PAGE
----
Opposition Leader Shorten has fought back by apologising for lying to a 3AW interviewer about his decision to switch sides in the battle for PM under Labor and endorse Rudd for the second time. But despite attempts by Labor journalists to counter with reminders of Abbott gaffes before the February challenge, and attempts to construct new ones by him, it seems unlikely that this will “wash” with the electorate. The problem now is, as One Last Post at The Australian said, “Bill Shorten admits lying but I still don’t believe him”.
Also as the editorial in The Australian suggests below, “Bill Shorten’s problems run deeper than lying”. He built up a succession of bad policy decisions for Labor and, although he has suddenly recanted on some, that in itself poses the question –why can’t you do more to help the budget as your predecessor (eventually) did in the 1980s?
His position has also become more difficult with the revelations that, when head of the AWU, he was in effect able to impose union “taxes” on businesses in return for guarantees of no disruption of their activities. More of that will now emerge in the near future when he appears at the trade union commission inquiry.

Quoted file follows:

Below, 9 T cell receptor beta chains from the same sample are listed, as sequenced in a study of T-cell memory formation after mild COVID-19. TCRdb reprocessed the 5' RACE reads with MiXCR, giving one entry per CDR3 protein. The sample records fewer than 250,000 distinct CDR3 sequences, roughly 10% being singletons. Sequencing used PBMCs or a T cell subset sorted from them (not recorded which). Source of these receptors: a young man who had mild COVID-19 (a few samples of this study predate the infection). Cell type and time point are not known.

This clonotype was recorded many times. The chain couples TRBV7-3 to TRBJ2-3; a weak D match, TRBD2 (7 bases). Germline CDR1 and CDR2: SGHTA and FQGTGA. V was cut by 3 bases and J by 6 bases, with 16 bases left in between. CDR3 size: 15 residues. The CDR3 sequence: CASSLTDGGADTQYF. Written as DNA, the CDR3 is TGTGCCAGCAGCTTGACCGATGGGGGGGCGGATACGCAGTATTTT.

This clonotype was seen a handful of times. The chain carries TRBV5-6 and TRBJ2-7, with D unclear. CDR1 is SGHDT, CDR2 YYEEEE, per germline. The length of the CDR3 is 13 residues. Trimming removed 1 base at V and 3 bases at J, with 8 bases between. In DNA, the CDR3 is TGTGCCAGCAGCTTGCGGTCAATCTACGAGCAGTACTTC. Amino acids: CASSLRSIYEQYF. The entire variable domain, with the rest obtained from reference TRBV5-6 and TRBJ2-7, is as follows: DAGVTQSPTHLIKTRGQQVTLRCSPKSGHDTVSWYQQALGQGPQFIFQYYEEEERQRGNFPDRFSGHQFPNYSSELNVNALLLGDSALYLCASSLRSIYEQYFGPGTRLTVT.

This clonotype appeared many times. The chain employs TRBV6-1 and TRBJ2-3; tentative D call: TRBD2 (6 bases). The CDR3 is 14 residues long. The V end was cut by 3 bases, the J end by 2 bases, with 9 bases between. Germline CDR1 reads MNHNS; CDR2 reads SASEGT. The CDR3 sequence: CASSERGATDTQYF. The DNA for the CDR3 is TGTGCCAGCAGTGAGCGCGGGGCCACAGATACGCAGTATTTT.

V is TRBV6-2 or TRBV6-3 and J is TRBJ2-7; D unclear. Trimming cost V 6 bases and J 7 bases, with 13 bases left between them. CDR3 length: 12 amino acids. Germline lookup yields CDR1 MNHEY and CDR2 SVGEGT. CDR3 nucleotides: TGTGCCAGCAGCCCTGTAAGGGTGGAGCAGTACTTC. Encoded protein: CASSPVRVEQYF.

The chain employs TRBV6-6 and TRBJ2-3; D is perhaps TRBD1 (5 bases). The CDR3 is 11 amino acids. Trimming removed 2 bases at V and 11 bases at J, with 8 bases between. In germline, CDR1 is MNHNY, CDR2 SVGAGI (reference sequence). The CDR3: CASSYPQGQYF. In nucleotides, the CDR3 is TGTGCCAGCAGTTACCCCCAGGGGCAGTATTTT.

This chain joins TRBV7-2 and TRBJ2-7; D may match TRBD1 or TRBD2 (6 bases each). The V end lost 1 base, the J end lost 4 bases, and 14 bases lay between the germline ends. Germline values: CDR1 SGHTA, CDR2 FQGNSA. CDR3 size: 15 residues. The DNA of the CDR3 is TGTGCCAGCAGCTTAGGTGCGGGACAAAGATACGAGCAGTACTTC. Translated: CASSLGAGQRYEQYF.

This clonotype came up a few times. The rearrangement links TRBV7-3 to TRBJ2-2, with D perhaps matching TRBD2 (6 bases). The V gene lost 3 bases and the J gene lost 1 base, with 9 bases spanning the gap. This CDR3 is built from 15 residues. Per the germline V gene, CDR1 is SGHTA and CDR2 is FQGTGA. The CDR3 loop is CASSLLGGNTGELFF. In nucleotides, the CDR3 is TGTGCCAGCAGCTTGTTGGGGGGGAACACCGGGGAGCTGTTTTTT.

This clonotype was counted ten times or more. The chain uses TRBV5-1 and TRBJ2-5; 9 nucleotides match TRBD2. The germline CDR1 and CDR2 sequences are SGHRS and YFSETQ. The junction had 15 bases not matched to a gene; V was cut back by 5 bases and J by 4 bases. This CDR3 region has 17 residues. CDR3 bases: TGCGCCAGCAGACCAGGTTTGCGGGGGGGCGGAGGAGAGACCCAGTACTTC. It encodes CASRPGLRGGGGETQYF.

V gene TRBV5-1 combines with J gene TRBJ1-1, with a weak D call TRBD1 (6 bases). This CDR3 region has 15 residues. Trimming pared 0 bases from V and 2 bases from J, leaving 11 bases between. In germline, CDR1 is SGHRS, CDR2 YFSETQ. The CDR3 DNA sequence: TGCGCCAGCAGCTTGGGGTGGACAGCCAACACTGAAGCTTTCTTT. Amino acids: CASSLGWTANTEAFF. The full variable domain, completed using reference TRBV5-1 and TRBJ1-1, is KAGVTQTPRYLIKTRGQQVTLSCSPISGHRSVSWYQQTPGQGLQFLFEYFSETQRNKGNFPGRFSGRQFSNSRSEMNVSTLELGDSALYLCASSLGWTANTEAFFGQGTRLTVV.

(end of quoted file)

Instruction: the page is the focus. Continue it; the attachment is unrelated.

He also faces the problem that one of Labor’s allies – the ABC – is itself in difficulties with its management of the Q&A program which helps to feed left wing views into the community. ABC head Scott has also adopted the apology response but added a free speech defence. Shorten himself has attempted to attack Abbott for his strong criticism of the ABC but, by contrast with Albanese, does not appear to have criticised the programming by ABC itself.
As another Last Post has suggested “It is not very hard for jihadists and extremists to spread the message to the public. It’s as easy as the ABC”. Even The Age has accepted that there is a serious threat and I managed to get another letter published there drawing attention to the inept management of the ABC